Wednesday, October 15, 2014

A Police Shooting in Rural China

From the Washington Post  via Opinione

Luokan is an isolated village. With few jobs, most here get by on low-paying work in surrounding counties.

The closest airport is in the equally impoverished city of Zhaotong. From there, it takes a six-hour drive through treacherous mountains followed by an hour-and-a-half hike up a single-lane dirt road to get here.

The road has been heavily monitored of late by local police, ever since they killed Fang Jiushu on May 15.

The shooting occurred in the town square in front of hundreds of witnesses on the busiest market day of the week, according to villagers. Yet few today are willing to even say Fang’s name in public.

Several Luokan residents — approached by a foreign journalist who had snuck into their village under the cover of night a few weeks after the shooting — refused to talk. Fang’s friends and relatives were similarly reluctant, believing their phones to be tapped and their houses watched by informants.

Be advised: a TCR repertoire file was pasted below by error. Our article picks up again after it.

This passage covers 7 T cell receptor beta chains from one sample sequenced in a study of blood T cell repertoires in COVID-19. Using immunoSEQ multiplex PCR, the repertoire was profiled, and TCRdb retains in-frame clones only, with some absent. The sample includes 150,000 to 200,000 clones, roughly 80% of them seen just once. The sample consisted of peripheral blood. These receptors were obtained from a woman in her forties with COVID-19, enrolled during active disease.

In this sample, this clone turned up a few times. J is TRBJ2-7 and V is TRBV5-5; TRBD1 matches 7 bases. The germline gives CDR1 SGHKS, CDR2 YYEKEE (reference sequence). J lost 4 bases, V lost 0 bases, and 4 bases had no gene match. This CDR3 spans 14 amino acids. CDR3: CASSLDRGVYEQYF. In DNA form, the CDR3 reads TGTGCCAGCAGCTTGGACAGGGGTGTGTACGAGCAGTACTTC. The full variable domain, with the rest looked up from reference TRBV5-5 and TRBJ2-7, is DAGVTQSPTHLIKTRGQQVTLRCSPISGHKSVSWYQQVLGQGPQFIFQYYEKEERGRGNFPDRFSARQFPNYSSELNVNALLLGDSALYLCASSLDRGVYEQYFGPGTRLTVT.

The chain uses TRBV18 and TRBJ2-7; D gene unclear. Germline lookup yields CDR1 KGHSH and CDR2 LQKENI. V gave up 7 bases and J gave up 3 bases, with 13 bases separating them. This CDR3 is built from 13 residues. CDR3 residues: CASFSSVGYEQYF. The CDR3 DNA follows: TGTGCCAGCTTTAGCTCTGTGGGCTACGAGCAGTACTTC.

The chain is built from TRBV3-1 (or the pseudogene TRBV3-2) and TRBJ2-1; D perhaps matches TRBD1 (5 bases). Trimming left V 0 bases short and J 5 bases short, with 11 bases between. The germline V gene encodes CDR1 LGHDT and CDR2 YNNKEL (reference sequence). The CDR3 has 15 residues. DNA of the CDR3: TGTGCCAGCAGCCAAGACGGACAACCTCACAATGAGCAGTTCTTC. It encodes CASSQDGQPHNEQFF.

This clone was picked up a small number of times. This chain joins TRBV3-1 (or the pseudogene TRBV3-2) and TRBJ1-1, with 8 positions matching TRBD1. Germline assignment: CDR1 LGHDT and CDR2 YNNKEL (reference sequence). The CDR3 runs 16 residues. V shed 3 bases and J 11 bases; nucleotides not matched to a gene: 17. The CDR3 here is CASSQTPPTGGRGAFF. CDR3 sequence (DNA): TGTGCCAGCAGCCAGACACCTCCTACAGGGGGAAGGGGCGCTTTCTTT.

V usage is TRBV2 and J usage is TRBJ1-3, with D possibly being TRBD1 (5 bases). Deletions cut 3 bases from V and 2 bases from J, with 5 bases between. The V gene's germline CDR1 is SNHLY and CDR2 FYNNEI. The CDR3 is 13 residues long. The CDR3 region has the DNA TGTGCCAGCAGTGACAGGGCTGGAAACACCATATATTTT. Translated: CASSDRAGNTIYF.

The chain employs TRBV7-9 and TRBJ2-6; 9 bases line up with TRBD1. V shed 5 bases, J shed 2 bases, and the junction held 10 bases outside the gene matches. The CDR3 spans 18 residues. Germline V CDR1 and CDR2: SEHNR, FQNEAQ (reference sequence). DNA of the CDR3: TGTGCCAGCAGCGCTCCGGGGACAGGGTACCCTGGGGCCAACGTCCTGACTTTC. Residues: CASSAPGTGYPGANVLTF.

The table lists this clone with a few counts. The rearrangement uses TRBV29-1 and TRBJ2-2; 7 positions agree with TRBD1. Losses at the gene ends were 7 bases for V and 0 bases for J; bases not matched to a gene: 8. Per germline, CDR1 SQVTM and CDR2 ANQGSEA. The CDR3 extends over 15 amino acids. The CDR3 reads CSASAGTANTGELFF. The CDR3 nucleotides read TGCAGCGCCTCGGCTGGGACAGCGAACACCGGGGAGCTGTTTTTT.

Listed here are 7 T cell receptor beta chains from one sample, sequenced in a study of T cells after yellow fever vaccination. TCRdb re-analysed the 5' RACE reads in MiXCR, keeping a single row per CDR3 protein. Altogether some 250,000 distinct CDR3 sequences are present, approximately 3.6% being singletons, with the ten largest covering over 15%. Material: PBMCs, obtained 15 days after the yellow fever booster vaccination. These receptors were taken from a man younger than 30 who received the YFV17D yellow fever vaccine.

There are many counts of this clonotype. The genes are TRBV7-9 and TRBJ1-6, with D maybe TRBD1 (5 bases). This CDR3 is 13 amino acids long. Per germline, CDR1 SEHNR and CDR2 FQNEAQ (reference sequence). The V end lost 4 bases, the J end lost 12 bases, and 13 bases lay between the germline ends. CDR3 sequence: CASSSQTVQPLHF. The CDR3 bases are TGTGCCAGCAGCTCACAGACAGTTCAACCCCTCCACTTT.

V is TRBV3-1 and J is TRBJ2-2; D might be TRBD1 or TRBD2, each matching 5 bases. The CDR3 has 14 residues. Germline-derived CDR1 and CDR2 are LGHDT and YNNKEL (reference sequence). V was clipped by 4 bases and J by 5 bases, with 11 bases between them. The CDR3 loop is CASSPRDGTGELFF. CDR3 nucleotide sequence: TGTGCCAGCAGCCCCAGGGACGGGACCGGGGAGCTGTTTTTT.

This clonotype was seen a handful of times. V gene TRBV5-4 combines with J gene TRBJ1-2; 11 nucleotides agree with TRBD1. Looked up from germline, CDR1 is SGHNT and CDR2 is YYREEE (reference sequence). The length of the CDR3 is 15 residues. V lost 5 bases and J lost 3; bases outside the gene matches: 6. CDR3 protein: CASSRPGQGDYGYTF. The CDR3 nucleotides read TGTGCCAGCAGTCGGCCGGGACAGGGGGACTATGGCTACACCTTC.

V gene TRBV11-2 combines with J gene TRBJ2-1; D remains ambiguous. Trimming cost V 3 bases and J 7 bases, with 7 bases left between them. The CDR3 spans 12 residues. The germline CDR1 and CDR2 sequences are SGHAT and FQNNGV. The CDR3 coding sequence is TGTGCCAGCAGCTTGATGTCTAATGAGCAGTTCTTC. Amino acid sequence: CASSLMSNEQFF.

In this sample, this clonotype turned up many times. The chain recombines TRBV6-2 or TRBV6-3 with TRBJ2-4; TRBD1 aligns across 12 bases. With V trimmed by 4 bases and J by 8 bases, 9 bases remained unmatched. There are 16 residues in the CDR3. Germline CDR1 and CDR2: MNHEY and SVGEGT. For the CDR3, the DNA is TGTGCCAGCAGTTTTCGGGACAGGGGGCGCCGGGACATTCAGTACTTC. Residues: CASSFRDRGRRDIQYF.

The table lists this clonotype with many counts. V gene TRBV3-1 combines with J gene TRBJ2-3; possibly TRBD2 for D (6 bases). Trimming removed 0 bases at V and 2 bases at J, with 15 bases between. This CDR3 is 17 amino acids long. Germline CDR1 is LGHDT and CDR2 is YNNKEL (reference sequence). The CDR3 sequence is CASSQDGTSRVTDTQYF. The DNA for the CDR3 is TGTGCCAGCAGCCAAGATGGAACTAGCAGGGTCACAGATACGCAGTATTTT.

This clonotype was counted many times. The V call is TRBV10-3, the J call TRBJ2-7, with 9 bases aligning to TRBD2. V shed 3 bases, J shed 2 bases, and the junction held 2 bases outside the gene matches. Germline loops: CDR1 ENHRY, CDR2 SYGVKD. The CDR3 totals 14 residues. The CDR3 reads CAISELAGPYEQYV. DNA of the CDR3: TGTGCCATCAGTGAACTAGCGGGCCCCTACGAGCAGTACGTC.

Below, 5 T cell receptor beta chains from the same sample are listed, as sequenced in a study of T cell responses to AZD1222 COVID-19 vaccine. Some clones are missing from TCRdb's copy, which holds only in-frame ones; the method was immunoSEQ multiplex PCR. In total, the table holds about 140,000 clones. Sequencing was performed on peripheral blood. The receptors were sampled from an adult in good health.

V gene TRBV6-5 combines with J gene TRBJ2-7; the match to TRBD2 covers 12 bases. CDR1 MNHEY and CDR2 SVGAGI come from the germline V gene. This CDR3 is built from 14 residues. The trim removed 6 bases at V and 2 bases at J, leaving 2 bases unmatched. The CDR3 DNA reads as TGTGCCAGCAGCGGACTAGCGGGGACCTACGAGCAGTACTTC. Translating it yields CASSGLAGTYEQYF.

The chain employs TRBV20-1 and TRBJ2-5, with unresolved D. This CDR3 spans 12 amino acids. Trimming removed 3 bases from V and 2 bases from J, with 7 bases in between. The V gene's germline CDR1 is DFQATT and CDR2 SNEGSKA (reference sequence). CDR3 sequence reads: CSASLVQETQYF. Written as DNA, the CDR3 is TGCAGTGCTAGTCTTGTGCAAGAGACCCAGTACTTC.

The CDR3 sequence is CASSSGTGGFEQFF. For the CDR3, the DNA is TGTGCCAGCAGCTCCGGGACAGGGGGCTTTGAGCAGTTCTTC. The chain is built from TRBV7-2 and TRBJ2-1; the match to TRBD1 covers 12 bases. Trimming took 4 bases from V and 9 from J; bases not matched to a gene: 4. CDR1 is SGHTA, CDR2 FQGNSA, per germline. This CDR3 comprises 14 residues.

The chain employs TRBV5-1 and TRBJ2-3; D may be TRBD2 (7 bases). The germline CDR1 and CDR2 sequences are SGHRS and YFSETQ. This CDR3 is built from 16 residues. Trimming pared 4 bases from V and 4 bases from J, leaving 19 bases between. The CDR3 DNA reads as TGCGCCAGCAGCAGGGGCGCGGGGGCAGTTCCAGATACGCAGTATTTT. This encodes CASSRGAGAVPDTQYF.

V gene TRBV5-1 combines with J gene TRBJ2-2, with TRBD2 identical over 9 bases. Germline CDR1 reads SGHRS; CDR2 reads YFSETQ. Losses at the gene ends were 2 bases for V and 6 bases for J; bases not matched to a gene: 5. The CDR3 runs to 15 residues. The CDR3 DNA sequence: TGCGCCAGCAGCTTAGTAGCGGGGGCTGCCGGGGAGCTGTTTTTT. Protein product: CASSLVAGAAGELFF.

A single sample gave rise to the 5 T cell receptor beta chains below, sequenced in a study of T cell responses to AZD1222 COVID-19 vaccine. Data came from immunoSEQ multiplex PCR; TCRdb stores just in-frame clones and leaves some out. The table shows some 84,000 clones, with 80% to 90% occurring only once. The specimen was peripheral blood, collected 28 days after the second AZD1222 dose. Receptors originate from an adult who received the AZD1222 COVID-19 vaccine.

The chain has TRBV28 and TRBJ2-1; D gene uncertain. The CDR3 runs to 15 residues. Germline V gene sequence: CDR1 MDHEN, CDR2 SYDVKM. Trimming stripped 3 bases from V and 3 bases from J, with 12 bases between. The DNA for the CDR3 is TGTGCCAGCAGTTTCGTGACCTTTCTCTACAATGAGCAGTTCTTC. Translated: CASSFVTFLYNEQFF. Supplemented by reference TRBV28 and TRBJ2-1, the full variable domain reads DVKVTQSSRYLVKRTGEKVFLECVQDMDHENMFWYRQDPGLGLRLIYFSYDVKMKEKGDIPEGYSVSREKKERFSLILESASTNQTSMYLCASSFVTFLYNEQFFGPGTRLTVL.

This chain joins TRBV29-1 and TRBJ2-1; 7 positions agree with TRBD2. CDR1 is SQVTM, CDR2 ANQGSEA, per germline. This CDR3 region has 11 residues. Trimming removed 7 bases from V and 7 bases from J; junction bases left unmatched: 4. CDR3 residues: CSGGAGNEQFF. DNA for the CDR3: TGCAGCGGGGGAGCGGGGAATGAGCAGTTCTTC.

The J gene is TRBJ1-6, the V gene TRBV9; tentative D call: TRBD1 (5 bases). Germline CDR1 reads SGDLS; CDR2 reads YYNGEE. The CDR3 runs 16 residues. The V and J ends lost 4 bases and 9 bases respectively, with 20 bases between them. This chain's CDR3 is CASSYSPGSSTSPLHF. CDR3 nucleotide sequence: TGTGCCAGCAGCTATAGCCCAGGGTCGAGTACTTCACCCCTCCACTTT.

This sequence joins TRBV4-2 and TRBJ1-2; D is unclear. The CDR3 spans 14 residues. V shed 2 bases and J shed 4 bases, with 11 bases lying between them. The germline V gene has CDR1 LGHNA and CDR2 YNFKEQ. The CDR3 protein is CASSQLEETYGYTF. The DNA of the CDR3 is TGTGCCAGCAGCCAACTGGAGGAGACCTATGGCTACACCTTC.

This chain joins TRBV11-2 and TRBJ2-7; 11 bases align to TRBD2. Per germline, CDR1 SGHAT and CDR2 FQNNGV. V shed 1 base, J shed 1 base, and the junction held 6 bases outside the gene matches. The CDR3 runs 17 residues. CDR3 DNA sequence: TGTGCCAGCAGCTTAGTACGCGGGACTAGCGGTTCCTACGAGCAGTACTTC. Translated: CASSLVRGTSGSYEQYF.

Since Fang’s death, they said, government officials have visited many homes, warning all not to talk to outsiders.

But over the course of a night in secret interviews inside their homes, more than a dozen villagers gave their account of the shooting.

And their testimonies, coupled with cellphone pictures they provided of the shooting, contradict many aspects of the government account.

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